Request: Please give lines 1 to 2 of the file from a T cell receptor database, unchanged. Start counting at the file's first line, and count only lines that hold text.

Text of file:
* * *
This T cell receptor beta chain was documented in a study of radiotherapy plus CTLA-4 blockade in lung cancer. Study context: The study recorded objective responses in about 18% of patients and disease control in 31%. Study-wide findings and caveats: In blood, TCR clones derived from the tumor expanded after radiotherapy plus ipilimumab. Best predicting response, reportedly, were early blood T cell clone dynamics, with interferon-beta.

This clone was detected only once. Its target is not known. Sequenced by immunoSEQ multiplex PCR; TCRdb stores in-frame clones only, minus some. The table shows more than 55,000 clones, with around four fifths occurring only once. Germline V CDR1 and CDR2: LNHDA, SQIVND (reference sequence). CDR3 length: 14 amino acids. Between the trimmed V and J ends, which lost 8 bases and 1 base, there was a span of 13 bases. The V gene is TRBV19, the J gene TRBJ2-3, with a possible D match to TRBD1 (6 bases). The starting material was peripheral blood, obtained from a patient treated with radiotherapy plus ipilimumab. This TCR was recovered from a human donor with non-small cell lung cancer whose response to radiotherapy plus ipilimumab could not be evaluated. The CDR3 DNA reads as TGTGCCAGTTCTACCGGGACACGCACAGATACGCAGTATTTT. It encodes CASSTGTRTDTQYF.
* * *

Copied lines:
This T cell receptor beta chain was documented in a study of radiotherapy plus CTLA-4 blockade in lung cancer. Study context: The study recorded objective responses in about 18% of patients and disease control in 31%. Study-wide findings and caveats: In blood, TCR clones derived from the tumor expanded after radiotherapy plus ipilimumab. Best predicting response, reportedly, were early blood T cell clone dynamics, with interferon-beta.

This clone was detected only once. Its target is not known. Sequenced by immunoSEQ multiplex PCR; TCRdb stores in-frame clones only, minus some. The table shows more than 55,000 clones, with around four fifths occurring only once. Germline V CDR1 and CDR2: LNHDA, SQIVND (reference sequence). CDR3 length: 14 amino acids. Between the trimmed V and J ends, which lost 8 bases and 1 base, there was a span of 13 bases. The V gene is TRBV19, the J gene TRBJ2-3, with a possible D match to TRBD1 (6 bases). The starting material was peripheral blood, obtained from a patient treated with radiotherapy plus ipilimumab. This TCR was recovered from a human donor with non-small cell lung cancer whose response to radiotherapy plus ipilimumab could not be evaluated. The CDR3 DNA reads as TGTGCCAGTTCTACCGGGACACGCACAGATACGCAGTATTTT. It encodes CASSTGTRTDTQYF.